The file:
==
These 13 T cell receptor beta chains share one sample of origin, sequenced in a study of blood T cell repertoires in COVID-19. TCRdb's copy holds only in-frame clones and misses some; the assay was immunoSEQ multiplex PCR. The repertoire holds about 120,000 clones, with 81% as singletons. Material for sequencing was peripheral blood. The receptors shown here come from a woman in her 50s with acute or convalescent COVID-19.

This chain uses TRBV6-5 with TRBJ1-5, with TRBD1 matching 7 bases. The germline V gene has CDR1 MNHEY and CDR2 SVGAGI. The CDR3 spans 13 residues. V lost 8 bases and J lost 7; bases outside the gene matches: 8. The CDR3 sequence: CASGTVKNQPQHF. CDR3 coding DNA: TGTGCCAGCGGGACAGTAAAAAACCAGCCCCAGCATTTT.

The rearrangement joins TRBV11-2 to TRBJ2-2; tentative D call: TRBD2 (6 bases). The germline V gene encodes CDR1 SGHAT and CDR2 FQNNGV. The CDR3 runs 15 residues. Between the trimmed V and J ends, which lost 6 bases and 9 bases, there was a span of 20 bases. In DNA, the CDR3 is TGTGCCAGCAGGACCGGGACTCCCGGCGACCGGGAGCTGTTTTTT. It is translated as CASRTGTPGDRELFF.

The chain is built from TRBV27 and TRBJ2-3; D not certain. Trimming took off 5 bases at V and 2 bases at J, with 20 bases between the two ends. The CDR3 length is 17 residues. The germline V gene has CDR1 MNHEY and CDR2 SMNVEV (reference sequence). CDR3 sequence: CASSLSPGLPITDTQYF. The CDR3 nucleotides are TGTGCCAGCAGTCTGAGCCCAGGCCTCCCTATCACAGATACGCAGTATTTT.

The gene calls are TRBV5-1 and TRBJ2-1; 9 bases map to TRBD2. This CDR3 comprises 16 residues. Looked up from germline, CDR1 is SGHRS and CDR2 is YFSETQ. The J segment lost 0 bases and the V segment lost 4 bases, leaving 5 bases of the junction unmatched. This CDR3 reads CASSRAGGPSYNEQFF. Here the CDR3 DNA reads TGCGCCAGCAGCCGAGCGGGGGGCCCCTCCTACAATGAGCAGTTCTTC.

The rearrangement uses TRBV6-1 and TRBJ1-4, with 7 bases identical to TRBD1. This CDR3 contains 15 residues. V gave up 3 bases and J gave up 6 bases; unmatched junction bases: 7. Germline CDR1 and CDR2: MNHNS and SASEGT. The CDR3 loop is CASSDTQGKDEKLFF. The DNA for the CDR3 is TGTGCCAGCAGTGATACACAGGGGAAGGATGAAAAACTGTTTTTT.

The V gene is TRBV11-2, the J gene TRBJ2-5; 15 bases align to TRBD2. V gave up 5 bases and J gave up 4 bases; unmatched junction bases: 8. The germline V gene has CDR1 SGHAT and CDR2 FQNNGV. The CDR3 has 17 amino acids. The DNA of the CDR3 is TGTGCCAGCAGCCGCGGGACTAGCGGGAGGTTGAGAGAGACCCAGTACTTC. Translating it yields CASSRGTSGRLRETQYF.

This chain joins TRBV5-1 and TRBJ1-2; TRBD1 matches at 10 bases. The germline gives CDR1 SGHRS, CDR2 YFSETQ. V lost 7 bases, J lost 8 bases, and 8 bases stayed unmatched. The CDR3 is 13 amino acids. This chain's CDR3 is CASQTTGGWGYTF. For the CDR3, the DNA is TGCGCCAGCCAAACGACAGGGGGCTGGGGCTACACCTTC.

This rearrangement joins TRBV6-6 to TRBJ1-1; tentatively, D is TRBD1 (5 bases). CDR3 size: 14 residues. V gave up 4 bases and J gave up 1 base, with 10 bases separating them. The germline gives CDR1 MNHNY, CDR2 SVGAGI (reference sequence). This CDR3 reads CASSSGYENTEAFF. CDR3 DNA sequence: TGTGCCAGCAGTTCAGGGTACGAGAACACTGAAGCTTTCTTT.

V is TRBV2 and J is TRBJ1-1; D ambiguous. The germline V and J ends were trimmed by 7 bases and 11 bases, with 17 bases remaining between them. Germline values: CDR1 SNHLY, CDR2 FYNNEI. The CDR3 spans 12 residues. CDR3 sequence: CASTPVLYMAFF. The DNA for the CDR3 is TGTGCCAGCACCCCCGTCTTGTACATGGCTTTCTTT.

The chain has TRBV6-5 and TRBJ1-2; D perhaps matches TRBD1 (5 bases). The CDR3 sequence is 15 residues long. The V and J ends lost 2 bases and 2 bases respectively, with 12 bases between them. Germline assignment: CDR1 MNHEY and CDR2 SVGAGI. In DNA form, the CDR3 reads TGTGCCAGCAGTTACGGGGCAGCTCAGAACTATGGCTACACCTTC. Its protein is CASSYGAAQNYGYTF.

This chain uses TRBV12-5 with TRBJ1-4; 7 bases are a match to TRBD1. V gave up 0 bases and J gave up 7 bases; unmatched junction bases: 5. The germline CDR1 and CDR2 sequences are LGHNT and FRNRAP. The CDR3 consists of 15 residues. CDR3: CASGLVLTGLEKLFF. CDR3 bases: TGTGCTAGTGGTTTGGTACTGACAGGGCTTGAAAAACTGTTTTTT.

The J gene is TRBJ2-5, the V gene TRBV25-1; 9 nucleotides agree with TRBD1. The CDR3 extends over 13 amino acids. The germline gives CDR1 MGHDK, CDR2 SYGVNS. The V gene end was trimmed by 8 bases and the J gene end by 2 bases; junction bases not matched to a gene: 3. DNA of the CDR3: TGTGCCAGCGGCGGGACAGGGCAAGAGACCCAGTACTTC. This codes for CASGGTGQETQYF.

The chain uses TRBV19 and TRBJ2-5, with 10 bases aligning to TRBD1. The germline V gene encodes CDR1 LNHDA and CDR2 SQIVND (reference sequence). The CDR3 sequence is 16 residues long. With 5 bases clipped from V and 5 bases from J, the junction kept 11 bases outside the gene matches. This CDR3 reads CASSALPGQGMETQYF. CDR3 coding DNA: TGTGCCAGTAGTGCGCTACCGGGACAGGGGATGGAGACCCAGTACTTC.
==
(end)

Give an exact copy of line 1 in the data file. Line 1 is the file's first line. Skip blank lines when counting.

These 13 T cell receptor beta chains share one sample of origin, sequenced in a study of blood T cell repertoires in COVID-19. TCRdb's copy holds only in-frame clones and misses some; the assay was immunoSEQ multiplex PCR. The repertoire holds about 120,000 clones, with 81% as singletons. Material for sequencing was peripheral blood. The receptors shown here come from a woman in her 50s with acute or convalescent COVID-19.